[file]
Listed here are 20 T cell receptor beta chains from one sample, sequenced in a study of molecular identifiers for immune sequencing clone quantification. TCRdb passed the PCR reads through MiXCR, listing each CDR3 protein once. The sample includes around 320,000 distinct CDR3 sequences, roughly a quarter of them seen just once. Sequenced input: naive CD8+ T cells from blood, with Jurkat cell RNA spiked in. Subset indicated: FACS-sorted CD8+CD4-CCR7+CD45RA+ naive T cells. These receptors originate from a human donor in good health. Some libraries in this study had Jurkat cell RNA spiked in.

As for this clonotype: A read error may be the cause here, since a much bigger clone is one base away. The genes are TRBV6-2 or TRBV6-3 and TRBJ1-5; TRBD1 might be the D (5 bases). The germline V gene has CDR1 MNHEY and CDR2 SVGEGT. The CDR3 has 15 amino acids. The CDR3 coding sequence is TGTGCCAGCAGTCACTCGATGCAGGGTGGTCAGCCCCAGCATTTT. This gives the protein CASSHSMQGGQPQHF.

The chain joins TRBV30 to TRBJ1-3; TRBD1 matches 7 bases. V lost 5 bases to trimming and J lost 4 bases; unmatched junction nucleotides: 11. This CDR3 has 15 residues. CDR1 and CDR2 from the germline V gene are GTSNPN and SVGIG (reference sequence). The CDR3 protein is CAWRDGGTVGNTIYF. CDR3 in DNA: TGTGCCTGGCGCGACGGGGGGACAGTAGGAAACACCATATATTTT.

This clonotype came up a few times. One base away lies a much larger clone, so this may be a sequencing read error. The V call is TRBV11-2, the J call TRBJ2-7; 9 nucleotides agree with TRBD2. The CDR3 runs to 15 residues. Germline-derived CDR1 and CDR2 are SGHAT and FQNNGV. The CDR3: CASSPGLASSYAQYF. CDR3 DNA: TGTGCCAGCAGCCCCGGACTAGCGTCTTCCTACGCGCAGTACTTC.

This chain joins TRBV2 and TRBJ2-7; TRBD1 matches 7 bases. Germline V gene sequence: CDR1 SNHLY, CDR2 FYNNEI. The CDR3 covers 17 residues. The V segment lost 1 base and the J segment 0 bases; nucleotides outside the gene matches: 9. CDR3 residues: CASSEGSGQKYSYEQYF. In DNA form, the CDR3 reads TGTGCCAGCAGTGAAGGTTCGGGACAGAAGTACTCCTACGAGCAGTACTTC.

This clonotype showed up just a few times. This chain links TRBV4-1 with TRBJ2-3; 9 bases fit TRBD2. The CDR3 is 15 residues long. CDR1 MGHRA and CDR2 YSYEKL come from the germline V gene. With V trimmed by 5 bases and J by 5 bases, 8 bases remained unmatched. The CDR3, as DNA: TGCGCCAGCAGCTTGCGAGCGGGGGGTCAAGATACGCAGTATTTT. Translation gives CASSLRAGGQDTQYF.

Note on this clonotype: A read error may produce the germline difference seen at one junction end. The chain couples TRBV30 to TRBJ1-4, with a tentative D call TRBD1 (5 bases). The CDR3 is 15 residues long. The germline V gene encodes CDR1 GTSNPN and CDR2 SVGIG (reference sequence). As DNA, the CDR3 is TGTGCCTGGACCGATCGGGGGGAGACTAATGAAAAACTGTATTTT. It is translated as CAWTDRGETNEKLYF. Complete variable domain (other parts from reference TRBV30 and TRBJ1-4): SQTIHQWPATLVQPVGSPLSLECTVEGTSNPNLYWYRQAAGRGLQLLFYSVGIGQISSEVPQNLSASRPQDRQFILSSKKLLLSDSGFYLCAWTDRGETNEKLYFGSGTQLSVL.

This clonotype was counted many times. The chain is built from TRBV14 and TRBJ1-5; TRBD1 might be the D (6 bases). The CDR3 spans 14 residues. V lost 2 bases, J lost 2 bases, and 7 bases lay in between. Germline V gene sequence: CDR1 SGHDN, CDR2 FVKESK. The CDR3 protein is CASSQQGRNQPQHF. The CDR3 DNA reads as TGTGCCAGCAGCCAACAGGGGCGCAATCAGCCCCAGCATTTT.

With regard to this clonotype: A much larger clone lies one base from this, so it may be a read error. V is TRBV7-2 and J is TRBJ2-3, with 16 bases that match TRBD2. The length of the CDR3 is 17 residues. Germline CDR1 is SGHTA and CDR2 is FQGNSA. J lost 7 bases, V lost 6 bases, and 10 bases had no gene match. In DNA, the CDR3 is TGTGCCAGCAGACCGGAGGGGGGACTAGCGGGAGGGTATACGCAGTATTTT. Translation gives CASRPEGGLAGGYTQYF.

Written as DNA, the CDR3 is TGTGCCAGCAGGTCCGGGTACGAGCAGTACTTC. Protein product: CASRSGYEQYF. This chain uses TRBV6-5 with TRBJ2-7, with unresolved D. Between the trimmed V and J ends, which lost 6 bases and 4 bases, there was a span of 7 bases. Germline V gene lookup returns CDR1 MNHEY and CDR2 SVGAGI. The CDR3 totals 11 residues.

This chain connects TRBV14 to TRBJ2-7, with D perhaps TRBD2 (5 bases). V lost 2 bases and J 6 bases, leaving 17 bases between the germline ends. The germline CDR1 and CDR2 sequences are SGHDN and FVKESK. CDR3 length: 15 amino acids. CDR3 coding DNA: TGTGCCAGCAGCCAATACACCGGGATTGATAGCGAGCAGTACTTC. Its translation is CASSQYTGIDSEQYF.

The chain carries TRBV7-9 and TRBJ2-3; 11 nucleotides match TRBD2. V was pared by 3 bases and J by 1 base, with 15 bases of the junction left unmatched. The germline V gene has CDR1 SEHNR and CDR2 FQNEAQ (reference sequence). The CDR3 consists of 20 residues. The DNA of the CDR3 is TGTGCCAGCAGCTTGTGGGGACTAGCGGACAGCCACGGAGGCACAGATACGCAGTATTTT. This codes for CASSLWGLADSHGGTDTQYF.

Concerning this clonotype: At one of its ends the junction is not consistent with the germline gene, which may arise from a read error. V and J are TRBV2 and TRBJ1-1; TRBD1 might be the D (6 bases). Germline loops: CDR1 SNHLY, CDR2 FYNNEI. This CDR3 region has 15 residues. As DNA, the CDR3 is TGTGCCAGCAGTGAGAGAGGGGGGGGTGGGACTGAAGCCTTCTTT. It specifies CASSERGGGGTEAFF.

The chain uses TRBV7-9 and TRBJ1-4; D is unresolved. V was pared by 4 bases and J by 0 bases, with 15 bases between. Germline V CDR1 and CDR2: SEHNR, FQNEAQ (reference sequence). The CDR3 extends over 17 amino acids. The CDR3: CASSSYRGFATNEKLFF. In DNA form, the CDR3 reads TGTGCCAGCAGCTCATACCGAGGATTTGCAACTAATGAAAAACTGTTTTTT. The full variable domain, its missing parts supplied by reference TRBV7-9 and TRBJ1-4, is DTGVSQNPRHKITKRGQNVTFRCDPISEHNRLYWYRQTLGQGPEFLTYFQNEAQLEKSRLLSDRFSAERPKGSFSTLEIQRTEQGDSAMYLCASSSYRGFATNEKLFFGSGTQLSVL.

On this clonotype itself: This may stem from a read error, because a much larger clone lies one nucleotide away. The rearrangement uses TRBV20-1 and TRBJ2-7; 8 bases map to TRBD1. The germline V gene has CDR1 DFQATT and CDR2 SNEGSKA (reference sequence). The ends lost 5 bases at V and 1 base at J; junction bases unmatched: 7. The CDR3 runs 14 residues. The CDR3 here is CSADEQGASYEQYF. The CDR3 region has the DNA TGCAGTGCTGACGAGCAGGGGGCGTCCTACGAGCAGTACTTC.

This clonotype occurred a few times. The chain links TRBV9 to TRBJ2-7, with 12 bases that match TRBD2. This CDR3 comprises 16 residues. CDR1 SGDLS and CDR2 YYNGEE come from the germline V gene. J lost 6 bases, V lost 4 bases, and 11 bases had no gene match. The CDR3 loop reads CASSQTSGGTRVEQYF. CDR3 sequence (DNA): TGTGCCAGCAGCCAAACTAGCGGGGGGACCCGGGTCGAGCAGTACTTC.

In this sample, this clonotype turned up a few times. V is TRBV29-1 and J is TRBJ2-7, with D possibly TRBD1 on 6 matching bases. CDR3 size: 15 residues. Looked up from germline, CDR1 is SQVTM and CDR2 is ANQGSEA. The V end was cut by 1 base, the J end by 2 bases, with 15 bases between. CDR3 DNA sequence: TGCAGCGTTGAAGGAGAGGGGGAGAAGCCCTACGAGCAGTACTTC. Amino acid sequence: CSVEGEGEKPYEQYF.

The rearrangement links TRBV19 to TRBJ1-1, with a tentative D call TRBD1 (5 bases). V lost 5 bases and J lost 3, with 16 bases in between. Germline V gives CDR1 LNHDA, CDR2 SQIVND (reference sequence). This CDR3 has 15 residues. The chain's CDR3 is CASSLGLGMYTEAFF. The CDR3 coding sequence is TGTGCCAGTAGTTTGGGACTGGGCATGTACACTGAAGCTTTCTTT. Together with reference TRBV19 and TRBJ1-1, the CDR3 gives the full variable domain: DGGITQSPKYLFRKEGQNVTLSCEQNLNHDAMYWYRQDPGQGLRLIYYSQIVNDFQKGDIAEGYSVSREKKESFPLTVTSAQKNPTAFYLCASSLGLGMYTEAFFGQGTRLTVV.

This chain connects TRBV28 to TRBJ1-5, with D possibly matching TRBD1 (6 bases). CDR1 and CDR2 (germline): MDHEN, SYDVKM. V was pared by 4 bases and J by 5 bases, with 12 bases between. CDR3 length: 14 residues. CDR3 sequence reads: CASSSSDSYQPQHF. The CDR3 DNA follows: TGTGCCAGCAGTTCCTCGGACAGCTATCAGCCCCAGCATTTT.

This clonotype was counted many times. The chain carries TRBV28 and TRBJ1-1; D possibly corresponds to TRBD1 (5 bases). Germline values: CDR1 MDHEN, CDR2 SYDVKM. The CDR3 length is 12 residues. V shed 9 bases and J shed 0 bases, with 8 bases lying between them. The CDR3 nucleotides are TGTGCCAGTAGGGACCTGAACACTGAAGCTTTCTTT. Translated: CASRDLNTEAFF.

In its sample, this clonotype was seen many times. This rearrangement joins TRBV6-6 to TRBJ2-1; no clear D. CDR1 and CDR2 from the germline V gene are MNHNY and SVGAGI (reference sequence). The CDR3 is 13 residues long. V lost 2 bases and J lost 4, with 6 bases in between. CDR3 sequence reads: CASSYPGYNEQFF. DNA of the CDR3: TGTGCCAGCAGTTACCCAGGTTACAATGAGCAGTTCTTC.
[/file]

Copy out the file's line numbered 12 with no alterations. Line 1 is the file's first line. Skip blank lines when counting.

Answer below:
The chain carries TRBV7-9 and TRBJ2-3; 11 nucleotides match TRBD2. V was pared by 3 bases and J by 1 base, with 15 bases of the junction left unmatched. The germline V gene has CDR1 SEHNR and CDR2 FQNEAQ (reference sequence). The CDR3 consists of 20 residues. The DNA of the CDR3 is TGTGCCAGCAGCTTGTGGGGACTAGCGGACAGCCACGGAGGCACAGATACGCAGTATTTT. This codes for CASSLWGLADSHGGTDTQYF.